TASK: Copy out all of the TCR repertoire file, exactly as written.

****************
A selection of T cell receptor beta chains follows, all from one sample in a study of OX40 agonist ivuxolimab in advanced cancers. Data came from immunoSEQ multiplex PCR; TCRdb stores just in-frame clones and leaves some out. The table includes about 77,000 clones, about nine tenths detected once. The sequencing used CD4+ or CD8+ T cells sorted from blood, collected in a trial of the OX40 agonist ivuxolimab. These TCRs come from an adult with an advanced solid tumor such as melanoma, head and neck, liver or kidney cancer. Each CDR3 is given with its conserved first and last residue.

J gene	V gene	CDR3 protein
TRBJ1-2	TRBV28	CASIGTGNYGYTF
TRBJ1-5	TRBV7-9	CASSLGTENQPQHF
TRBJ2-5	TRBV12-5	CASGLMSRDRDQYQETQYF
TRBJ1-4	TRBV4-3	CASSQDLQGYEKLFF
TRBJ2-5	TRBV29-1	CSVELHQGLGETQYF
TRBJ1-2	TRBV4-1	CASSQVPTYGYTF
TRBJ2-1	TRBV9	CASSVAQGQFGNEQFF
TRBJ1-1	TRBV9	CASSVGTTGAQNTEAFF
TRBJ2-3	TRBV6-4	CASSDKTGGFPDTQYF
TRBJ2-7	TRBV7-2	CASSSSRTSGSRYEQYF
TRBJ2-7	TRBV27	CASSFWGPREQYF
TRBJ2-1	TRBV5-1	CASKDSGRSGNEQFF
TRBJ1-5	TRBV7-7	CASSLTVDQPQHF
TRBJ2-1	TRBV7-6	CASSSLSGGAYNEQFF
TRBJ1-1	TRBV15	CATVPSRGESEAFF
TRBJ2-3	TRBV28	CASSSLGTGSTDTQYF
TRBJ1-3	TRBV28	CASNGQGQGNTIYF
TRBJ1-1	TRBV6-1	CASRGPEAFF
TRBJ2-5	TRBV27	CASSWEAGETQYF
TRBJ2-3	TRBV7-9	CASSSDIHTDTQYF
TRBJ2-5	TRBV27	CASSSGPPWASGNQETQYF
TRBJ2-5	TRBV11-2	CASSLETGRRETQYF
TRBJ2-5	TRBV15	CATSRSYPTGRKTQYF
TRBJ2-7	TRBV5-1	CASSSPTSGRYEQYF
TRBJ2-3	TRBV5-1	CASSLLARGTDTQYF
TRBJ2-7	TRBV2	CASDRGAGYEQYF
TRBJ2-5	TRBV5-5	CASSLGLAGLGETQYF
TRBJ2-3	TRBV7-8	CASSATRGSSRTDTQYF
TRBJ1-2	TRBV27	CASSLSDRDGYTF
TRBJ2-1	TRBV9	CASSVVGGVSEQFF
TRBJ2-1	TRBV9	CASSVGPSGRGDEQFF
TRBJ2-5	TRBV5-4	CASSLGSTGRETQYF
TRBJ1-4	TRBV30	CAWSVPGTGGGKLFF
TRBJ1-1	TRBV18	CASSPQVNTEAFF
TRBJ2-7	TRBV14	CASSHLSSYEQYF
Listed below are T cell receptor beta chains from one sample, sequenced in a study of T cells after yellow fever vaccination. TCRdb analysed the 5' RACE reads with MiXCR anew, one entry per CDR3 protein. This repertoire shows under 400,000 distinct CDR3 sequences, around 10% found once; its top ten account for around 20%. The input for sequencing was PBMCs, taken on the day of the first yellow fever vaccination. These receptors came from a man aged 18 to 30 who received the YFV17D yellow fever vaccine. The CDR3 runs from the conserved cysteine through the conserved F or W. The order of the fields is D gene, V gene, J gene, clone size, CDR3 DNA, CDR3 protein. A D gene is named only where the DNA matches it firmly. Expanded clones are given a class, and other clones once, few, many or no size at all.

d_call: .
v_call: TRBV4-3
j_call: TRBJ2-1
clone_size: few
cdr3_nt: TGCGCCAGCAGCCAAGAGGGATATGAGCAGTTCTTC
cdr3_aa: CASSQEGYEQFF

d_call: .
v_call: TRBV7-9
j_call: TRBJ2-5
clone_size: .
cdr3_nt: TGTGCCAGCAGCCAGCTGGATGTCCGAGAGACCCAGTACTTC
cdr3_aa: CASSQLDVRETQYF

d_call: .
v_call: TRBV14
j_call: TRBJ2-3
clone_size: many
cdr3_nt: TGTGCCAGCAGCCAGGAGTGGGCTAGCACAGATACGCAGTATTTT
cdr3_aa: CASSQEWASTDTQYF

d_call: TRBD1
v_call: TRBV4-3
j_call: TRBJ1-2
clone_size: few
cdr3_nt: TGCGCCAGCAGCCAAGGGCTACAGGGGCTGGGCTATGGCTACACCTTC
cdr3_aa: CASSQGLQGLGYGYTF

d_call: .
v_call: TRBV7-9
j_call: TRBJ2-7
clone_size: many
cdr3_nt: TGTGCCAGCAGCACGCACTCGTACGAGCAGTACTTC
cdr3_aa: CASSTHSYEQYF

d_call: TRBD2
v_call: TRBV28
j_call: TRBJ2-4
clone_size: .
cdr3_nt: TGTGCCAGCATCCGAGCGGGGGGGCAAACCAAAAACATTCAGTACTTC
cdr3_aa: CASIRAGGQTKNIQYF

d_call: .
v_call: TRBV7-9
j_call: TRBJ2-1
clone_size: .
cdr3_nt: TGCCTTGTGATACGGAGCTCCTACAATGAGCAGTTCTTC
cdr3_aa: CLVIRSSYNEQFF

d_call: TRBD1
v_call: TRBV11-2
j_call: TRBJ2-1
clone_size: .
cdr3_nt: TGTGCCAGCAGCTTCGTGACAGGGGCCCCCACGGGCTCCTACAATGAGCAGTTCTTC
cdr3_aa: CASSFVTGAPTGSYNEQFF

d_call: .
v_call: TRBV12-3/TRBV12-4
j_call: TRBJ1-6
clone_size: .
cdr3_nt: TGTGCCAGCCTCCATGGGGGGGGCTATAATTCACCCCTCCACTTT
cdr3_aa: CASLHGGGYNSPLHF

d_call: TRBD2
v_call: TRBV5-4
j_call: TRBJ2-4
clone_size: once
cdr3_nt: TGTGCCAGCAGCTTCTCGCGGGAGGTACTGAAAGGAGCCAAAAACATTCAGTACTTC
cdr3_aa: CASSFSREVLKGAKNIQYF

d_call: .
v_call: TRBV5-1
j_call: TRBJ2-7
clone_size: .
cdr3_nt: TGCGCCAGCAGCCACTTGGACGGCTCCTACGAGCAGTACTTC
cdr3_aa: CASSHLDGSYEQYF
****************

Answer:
A selection of T cell receptor beta chains follows, all from one sample in a study of OX40 agonist ivuxolimab in advanced cancers. Data came from immunoSEQ multiplex PCR; TCRdb stores just in-frame clones and leaves some out. The table includes about 77,000 clones, about nine tenths detected once. The sequencing used CD4+ or CD8+ T cells sorted from blood, collected in a trial of the OX40 agonist ivuxolimab. These TCRs come from an adult with an advanced solid tumor such as melanoma, head and neck, liver or kidney cancer. Each CDR3 is given with its conserved first and last residue.

J gene	V gene	CDR3 protein
TRBJ1-2	TRBV28	CASIGTGNYGYTF
TRBJ1-5	TRBV7-9	CASSLGTENQPQHF
TRBJ2-5	TRBV12-5	CASGLMSRDRDQYQETQYF
TRBJ1-4	TRBV4-3	CASSQDLQGYEKLFF
TRBJ2-5	TRBV29-1	CSVELHQGLGETQYF
TRBJ1-2	TRBV4-1	CASSQVPTYGYTF
TRBJ2-1	TRBV9	CASSVAQGQFGNEQFF
TRBJ1-1	TRBV9	CASSVGTTGAQNTEAFF
TRBJ2-3	TRBV6-4	CASSDKTGGFPDTQYF
TRBJ2-7	TRBV7-2	CASSSSRTSGSRYEQYF
TRBJ2-7	TRBV27	CASSFWGPREQYF
TRBJ2-1	TRBV5-1	CASKDSGRSGNEQFF
TRBJ1-5	TRBV7-7	CASSLTVDQPQHF
TRBJ2-1	TRBV7-6	CASSSLSGGAYNEQFF
TRBJ1-1	TRBV15	CATVPSRGESEAFF
TRBJ2-3	TRBV28	CASSSLGTGSTDTQYF
TRBJ1-3	TRBV28	CASNGQGQGNTIYF
TRBJ1-1	TRBV6-1	CASRGPEAFF
TRBJ2-5	TRBV27	CASSWEAGETQYF
TRBJ2-3	TRBV7-9	CASSSDIHTDTQYF
TRBJ2-5	TRBV27	CASSSGPPWASGNQETQYF
TRBJ2-5	TRBV11-2	CASSLETGRRETQYF
TRBJ2-5	TRBV15	CATSRSYPTGRKTQYF
TRBJ2-7	TRBV5-1	CASSSPTSGRYEQYF
TRBJ2-3	TRBV5-1	CASSLLARGTDTQYF
TRBJ2-7	TRBV2	CASDRGAGYEQYF
TRBJ2-5	TRBV5-5	CASSLGLAGLGETQYF
TRBJ2-3	TRBV7-8	CASSATRGSSRTDTQYF
TRBJ1-2	TRBV27	CASSLSDRDGYTF
TRBJ2-1	TRBV9	CASSVVGGVSEQFF
TRBJ2-1	TRBV9	CASSVGPSGRGDEQFF
TRBJ2-5	TRBV5-4	CASSLGSTGRETQYF
TRBJ1-4	TRBV30	CAWSVPGTGGGKLFF
TRBJ1-1	TRBV18	CASSPQVNTEAFF
TRBJ2-7	TRBV14	CASSHLSSYEQYF
Listed below are T cell receptor beta chains from one sample, sequenced in a study of T cells after yellow fever vaccination. TCRdb analysed the 5' RACE reads with MiXCR anew, one entry per CDR3 protein. This repertoire shows under 400,000 distinct CDR3 sequences, around 10% found once; its top ten account for around 20%. The input for sequencing was PBMCs, taken on the day of the first yellow fever vaccination. These receptors came from a man aged 18 to 30 who received the YFV17D yellow fever vaccine. The CDR3 runs from the conserved cysteine through the conserved F or W. The order of the fields is D gene, V gene, J gene, clone size, CDR3 DNA, CDR3 protein. A D gene is named only where the DNA matches it firmly. Expanded clones are given a class, and other clones once, few, many or no size at all.

d_call: .
v_call: TRBV4-3
j_call: TRBJ2-1
clone_size: few
cdr3_nt: TGCGCCAGCAGCCAAGAGGGATATGAGCAGTTCTTC
cdr3_aa: CASSQEGYEQFF

d_call: .
v_call: TRBV7-9
j_call: TRBJ2-5
clone_size: .
cdr3_nt: TGTGCCAGCAGCCAGCTGGATGTCCGAGAGACCCAGTACTTC
cdr3_aa: CASSQLDVRETQYF

d_call: .
v_call: TRBV14
j_call: TRBJ2-3
clone_size: many
cdr3_nt: TGTGCCAGCAGCCAGGAGTGGGCTAGCACAGATACGCAGTATTTT
cdr3_aa: CASSQEWASTDTQYF

d_call: TRBD1
v_call: TRBV4-3
j_call: TRBJ1-2
clone_size: few
cdr3_nt: TGCGCCAGCAGCCAAGGGCTACAGGGGCTGGGCTATGGCTACACCTTC
cdr3_aa: CASSQGLQGLGYGYTF

d_call: .
v_call: TRBV7-9
j_call: TRBJ2-7
clone_size: many
cdr3_nt: TGTGCCAGCAGCACGCACTCGTACGAGCAGTACTTC
cdr3_aa: CASSTHSYEQYF

d_call: TRBD2
v_call: TRBV28
j_call: TRBJ2-4
clone_size: .
cdr3_nt: TGTGCCAGCATCCGAGCGGGGGGGCAAACCAAAAACATTCAGTACTTC
cdr3_aa: CASIRAGGQTKNIQYF

d_call: .
v_call: TRBV7-9
j_call: TRBJ2-1
clone_size: .
cdr3_nt: TGCCTTGTGATACGGAGCTCCTACAATGAGCAGTTCTTC
cdr3_aa: CLVIRSSYNEQFF

d_call: TRBD1
v_call: TRBV11-2
j_call: TRBJ2-1
clone_size: .
cdr3_nt: TGTGCCAGCAGCTTCGTGACAGGGGCCCCCACGGGCTCCTACAATGAGCAGTTCTTC
cdr3_aa: CASSFVTGAPTGSYNEQFF

d_call: .
v_call: TRBV12-3/TRBV12-4
j_call: TRBJ1-6
clone_size: .
cdr3_nt: TGTGCCAGCCTCCATGGGGGGGGCTATAATTCACCCCTCCACTTT
cdr3_aa: CASLHGGGYNSPLHF

d_call: TRBD2
v_call: TRBV5-4
j_call: TRBJ2-4
clone_size: once
cdr3_nt: TGTGCCAGCAGCTTCTCGCGGGAGGTACTGAAAGGAGCCAAAAACATTCAGTACTTC
cdr3_aa: CASSFSREVLKGAKNIQYF

d_call: .
v_call: TRBV5-1
j_call: TRBJ2-7
clone_size: .
cdr3_nt: TGCGCCAGCAGCCACTTGGACGGCTCCTACGAGCAGTACTTC
cdr3_aa: CASSHLDGSYEQYF